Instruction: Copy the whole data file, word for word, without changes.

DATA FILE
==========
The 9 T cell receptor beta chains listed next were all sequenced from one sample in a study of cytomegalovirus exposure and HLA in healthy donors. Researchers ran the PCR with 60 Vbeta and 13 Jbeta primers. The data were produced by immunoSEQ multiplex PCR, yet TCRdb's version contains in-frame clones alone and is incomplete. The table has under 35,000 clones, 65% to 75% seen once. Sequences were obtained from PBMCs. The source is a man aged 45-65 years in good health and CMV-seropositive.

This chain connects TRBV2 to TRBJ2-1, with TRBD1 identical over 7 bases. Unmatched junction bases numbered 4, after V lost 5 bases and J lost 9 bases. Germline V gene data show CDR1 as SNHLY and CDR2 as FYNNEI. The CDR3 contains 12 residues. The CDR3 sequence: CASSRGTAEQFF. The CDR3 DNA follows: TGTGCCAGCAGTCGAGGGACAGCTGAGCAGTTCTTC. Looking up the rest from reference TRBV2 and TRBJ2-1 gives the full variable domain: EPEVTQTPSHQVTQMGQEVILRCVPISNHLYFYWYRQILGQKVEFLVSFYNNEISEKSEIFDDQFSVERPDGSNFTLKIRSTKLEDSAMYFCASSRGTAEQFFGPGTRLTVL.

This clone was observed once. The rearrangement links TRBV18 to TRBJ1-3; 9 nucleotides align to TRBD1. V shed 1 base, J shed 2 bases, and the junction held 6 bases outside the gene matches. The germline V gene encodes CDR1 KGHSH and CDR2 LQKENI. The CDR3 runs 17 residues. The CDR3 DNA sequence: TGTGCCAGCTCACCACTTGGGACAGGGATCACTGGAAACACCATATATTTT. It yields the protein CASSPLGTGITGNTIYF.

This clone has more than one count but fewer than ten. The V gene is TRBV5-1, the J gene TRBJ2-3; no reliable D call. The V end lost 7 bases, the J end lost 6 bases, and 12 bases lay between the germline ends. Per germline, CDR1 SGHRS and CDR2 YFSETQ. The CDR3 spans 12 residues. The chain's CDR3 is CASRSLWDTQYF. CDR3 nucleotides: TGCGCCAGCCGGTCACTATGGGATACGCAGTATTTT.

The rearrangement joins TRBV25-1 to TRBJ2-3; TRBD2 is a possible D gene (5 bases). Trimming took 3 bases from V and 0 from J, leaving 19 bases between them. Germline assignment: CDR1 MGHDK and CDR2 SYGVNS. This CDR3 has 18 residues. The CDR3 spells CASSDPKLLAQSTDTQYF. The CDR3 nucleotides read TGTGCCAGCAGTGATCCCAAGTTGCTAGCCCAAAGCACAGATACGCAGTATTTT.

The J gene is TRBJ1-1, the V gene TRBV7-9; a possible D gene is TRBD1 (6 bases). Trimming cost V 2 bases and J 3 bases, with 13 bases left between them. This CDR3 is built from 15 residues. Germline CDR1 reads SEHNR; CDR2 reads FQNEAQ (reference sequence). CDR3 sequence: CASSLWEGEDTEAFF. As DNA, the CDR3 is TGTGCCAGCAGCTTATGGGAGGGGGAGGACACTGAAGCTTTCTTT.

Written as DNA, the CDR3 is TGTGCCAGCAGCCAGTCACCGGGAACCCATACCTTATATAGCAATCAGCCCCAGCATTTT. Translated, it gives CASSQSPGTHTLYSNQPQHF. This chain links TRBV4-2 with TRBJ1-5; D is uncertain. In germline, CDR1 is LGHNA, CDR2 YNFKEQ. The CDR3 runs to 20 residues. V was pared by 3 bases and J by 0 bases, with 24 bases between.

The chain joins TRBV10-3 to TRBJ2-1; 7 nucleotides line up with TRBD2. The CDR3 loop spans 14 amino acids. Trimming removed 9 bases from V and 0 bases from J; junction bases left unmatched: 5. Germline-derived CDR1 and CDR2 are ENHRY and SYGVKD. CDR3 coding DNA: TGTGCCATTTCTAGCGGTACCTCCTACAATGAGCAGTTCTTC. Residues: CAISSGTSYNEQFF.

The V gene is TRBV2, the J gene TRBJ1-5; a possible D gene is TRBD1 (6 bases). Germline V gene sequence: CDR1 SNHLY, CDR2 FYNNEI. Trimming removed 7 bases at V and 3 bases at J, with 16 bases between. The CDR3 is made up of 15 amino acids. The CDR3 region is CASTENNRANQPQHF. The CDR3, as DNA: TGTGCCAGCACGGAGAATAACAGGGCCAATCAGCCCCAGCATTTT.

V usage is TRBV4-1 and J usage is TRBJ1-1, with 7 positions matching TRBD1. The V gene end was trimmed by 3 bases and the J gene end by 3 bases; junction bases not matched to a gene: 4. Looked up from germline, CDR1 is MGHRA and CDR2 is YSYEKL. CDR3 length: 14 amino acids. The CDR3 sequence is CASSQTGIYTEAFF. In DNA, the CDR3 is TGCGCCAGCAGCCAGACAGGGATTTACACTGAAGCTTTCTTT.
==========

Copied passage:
The 9 T cell receptor beta chains listed next were all sequenced from one sample in a study of cytomegalovirus exposure and HLA in healthy donors. Researchers ran the PCR with 60 Vbeta and 13 Jbeta primers. The data were produced by immunoSEQ multiplex PCR, yet TCRdb's version contains in-frame clones alone and is incomplete. The table has under 35,000 clones, 65% to 75% seen once. Sequences were obtained from PBMCs. The source is a man aged 45-65 years in good health and CMV-seropositive.

This chain connects TRBV2 to TRBJ2-1, with TRBD1 identical over 7 bases. Unmatched junction bases numbered 4, after V lost 5 bases and J lost 9 bases. Germline V gene data show CDR1 as SNHLY and CDR2 as FYNNEI. The CDR3 contains 12 residues. The CDR3 sequence: CASSRGTAEQFF. The CDR3 DNA follows: TGTGCCAGCAGTCGAGGGACAGCTGAGCAGTTCTTC. Looking up the rest from reference TRBV2 and TRBJ2-1 gives the full variable domain: EPEVTQTPSHQVTQMGQEVILRCVPISNHLYFYWYRQILGQKVEFLVSFYNNEISEKSEIFDDQFSVERPDGSNFTLKIRSTKLEDSAMYFCASSRGTAEQFFGPGTRLTVL.

This clone was observed once. The rearrangement links TRBV18 to TRBJ1-3; 9 nucleotides align to TRBD1. V shed 1 base, J shed 2 bases, and the junction held 6 bases outside the gene matches. The germline V gene encodes CDR1 KGHSH and CDR2 LQKENI. The CDR3 runs 17 residues. The CDR3 DNA sequence: TGTGCCAGCTCACCACTTGGGACAGGGATCACTGGAAACACCATATATTTT. It yields the protein CASSPLGTGITGNTIYF.

This clone has more than one count but fewer than ten. The V gene is TRBV5-1, the J gene TRBJ2-3; no reliable D call. The V end lost 7 bases, the J end lost 6 bases, and 12 bases lay between the germline ends. Per germline, CDR1 SGHRS and CDR2 YFSETQ. The CDR3 spans 12 residues. The chain's CDR3 is CASRSLWDTQYF. CDR3 nucleotides: TGCGCCAGCCGGTCACTATGGGATACGCAGTATTTT.

The rearrangement joins TRBV25-1 to TRBJ2-3; TRBD2 is a possible D gene (5 bases). Trimming took 3 bases from V and 0 from J, leaving 19 bases between them. Germline assignment: CDR1 MGHDK and CDR2 SYGVNS. This CDR3 has 18 residues. The CDR3 spells CASSDPKLLAQSTDTQYF. The CDR3 nucleotides read TGTGCCAGCAGTGATCCCAAGTTGCTAGCCCAAAGCACAGATACGCAGTATTTT.

The J gene is TRBJ1-1, the V gene TRBV7-9; a possible D gene is TRBD1 (6 bases). Trimming cost V 2 bases and J 3 bases, with 13 bases left between them. This CDR3 is built from 15 residues. Germline CDR1 reads SEHNR; CDR2 reads FQNEAQ (reference sequence). CDR3 sequence: CASSLWEGEDTEAFF. As DNA, the CDR3 is TGTGCCAGCAGCTTATGGGAGGGGGAGGACACTGAAGCTTTCTTT.

Written as DNA, the CDR3 is TGTGCCAGCAGCCAGTCACCGGGAACCCATACCTTATATAGCAATCAGCCCCAGCATTTT. Translated, it gives CASSQSPGTHTLYSNQPQHF. This chain links TRBV4-2 with TRBJ1-5; D is uncertain. In germline, CDR1 is LGHNA, CDR2 YNFKEQ. The CDR3 runs to 20 residues. V was pared by 3 bases and J by 0 bases, with 24 bases between.

The chain joins TRBV10-3 to TRBJ2-1; 7 nucleotides line up with TRBD2. The CDR3 loop spans 14 amino acids. Trimming removed 9 bases from V and 0 bases from J; junction bases left unmatched: 5. Germline-derived CDR1 and CDR2 are ENHRY and SYGVKD. CDR3 coding DNA: TGTGCCATTTCTAGCGGTACCTCCTACAATGAGCAGTTCTTC. Residues: CAISSGTSYNEQFF.

The V gene is TRBV2, the J gene TRBJ1-5; a possible D gene is TRBD1 (6 bases). Germline V gene sequence: CDR1 SNHLY, CDR2 FYNNEI. Trimming removed 7 bases at V and 3 bases at J, with 16 bases between. The CDR3 is made up of 15 amino acids. The CDR3 region is CASTENNRANQPQHF. The CDR3, as DNA: TGTGCCAGCACGGAGAATAACAGGGCCAATCAGCCCCAGCATTTT.

V usage is TRBV4-1 and J usage is TRBJ1-1, with 7 positions matching TRBD1. The V gene end was trimmed by 3 bases and the J gene end by 3 bases; junction bases not matched to a gene: 4. Looked up from germline, CDR1 is MGHRA and CDR2 is YSYEKL. CDR3 length: 14 amino acids. The CDR3 sequence is CASSQTGIYTEAFF. In DNA, the CDR3 is TGCGCCAGCAGCCAGACAGGGATTTACACTGAAGCTTTCTTT.